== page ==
President Joe Biden has reaffirmed transatlantic unity and American reaffirmation of NATO commitments to Finland, despite warnings this week that U.S. political divisions might one day undermine such mutual obligations.
Speaking at a joint press conference today in Helsinki alongside Finnish President Sauli Niinisto, Biden declared “We will stand together.”
“This is the best bet anyone can make. The United States is committed to Finland, committed to NATO and those commitments are rock solid. We will protect every inch of NATO territory, and that includes Finland, obviously.”
The assurance came after a reporter from Finland’s public broadcaster YLE had asked Biden what he would do to prevent a future U.S. president from withdrawing from NATO without the consent of Congress.
Biden had referenced the ongoing war in Ukraine, and Finland’s quick admission into the alliance after that conflict began, and spoke of a sense of fatalism about the future of geopolitics when he quipped, “you can’t tell me whether you’re going to be able to go home tonight.”
“No one can be sure what they’re going to do," he told Lida Tikka, the D.C. correspondent of Finnish public broadcaster YLE.
"'Let me be clear, I didn't say we didn't ...we couldn't guarantee the future. I'm saying as sure as anything could possibly be said about American foreign policy, we will stay connected to NATO, connected to NATO beginning middle and end. We're a transatlantic partnership,” Biden added.
Finnish President Sauli Niinisto then noted, “It seems the President has solved your problems,” adding, “I have no reason to doubt about USA policies in the future.”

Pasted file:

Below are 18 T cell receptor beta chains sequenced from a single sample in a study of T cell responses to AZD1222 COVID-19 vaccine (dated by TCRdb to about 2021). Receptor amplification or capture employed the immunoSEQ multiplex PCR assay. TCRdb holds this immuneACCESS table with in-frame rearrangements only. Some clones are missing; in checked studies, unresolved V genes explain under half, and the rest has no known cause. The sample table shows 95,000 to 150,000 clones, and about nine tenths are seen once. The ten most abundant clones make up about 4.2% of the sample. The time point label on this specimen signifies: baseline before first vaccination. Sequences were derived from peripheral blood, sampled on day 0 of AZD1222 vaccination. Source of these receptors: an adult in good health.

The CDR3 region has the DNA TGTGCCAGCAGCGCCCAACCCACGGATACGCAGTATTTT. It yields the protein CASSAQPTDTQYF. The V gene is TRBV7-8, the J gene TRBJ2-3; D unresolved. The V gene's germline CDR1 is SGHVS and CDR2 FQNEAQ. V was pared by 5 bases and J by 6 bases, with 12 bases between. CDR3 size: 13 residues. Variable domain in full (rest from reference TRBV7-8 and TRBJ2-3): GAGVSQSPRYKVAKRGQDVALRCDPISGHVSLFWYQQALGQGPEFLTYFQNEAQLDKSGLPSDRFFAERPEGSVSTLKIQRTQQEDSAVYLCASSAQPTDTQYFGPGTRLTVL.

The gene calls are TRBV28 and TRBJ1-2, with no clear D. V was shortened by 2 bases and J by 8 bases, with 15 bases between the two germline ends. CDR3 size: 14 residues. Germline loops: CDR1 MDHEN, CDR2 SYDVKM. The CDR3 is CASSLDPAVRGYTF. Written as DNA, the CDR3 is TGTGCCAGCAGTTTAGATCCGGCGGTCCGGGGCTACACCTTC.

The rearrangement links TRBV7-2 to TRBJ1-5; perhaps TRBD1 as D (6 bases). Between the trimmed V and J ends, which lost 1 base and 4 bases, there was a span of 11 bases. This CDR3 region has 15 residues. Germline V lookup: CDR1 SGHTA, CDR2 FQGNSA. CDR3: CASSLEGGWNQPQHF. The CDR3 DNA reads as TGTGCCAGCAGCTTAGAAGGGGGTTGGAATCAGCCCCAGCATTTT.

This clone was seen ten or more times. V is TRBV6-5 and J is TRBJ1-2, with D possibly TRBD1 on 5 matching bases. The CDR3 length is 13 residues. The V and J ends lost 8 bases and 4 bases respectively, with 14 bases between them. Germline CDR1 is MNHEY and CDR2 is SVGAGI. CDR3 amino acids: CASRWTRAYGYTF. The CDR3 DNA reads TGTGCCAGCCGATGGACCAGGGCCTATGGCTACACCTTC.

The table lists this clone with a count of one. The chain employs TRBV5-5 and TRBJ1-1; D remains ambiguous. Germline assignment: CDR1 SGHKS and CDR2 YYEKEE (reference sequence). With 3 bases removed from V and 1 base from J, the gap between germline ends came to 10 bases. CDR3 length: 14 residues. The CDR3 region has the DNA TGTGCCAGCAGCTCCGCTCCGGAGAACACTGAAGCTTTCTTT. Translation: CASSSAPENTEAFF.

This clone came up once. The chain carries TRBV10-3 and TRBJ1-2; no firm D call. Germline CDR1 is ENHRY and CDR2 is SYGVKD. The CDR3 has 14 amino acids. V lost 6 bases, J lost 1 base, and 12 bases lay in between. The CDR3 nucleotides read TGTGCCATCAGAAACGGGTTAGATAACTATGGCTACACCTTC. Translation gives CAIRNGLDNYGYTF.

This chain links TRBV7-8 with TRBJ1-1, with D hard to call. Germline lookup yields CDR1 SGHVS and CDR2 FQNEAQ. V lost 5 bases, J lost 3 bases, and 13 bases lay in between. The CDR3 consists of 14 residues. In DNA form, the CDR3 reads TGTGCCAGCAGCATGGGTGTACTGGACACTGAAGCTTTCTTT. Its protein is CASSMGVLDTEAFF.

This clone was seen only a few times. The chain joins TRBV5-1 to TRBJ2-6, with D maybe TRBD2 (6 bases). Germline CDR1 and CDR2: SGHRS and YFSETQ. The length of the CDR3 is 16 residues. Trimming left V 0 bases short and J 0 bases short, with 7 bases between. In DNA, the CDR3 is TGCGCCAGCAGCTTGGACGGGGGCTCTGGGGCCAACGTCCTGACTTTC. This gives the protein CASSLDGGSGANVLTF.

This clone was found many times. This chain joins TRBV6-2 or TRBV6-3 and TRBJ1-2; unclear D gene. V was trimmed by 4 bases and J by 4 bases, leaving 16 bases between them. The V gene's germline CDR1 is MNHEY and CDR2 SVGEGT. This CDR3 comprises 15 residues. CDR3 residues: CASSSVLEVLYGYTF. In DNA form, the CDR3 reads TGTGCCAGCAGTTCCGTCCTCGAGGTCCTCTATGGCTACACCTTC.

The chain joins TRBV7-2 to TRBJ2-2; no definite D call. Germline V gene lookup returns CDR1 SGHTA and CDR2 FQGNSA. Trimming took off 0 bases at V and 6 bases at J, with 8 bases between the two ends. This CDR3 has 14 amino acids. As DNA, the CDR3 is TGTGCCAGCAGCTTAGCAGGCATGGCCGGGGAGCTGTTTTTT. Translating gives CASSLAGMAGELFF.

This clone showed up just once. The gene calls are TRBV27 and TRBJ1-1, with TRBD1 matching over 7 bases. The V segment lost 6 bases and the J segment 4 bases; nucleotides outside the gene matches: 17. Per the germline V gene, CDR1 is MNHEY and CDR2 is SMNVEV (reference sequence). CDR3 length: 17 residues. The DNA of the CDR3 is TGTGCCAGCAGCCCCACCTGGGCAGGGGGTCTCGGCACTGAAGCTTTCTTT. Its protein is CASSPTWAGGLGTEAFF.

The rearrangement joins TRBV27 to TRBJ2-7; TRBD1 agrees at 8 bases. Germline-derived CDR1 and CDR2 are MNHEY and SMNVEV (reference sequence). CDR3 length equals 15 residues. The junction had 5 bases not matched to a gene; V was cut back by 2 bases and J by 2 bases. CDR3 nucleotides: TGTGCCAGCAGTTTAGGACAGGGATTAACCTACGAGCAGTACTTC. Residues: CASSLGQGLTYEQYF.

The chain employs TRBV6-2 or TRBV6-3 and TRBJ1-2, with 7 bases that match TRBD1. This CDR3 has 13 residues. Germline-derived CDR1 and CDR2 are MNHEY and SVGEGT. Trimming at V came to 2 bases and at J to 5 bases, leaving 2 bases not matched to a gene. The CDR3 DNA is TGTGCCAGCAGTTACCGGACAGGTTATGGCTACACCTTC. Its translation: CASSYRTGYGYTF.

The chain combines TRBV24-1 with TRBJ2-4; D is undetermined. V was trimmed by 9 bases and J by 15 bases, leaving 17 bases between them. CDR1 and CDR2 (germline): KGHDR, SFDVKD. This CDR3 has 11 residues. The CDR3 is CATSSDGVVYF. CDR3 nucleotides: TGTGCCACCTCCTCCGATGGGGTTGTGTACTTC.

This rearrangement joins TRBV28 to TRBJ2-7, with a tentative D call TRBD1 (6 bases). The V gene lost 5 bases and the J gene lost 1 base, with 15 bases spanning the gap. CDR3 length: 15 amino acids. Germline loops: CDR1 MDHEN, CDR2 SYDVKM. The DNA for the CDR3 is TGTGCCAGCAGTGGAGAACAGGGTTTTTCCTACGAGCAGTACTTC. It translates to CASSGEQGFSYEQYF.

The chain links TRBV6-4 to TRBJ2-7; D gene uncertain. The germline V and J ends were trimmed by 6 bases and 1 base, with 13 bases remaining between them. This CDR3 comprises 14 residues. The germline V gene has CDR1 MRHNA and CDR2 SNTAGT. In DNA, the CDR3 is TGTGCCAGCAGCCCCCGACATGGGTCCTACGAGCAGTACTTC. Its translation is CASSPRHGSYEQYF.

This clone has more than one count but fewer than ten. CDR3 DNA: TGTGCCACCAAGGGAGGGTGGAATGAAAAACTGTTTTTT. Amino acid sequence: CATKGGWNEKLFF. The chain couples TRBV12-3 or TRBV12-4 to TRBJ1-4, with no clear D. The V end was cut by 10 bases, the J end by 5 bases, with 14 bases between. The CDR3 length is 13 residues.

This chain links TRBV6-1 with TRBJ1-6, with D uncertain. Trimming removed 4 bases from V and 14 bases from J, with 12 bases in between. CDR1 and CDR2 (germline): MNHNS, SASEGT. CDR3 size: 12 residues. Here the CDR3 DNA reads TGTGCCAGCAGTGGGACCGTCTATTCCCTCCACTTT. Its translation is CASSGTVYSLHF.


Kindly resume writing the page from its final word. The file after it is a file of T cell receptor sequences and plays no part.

The press conference was held in the presidential palace where former President Donald Trump appeared to side with Vladimir Putin in 2018 and accepted assurances from the Russian leader that he hadn't interfered in the 2016 elections.
Later, Biden expressed “unwavering support” to the “brave people of Ukraine,” as he had just come from a NATO summit in Vilnius where Ukraine got new assurances about joining NATO but not the timeline for getting invited that President Volodymyr Zelensky had sought.
Biden had to ask for a question to be repeated, and the same mistake that had made after he accidentally referred to the head of Ireland instead of the head of Iceland. He had jokingly made reference to his recent trip to Ireland, which had ancestral roots for him.
When a U.S. questioner asked about Russian President Vladimir Putin, Biden revealed that the U.S. does not know with certainty the location of mutineer Yevgeny Prigozhin, the Wagner private military boss who led a column toward Moscow only to make a deal and back off.
Not mincing words, Biden revealed that “God only knows what he’s likely to do. We’re not even sure where he is and what relationship he has.”
On fears a weakened Putin could lash out with nuclear weapons, Biden said, “I don’t think there’s any real prospect. You never know of Putin using nuclear weapons.”
Putin was indirectly referred to as ‘our neighbor’ by the Finnish President and as ‘the gentleman who occupies a seat the other side of the border in Moscow,’ by Biden.
On Russian interference in U.S. elections, Biden said, “They’re already interfering. That would not be anything new.”
In a blunt assessment of how long it might take to put an end to the conflict in Ukraine, Biden declared, “Putin’s already lost the war. There is no possibility of him winning.” His bookmarked his remark with, “But I can’t predict exactly how that happens.”
This then brings to mind the fateful moment when President Trump had accepted assurances from the Russian leader that he hadn't interfered in the 2016 elections, in the very same room- a mistake for which Biden makes sure will not be repeated.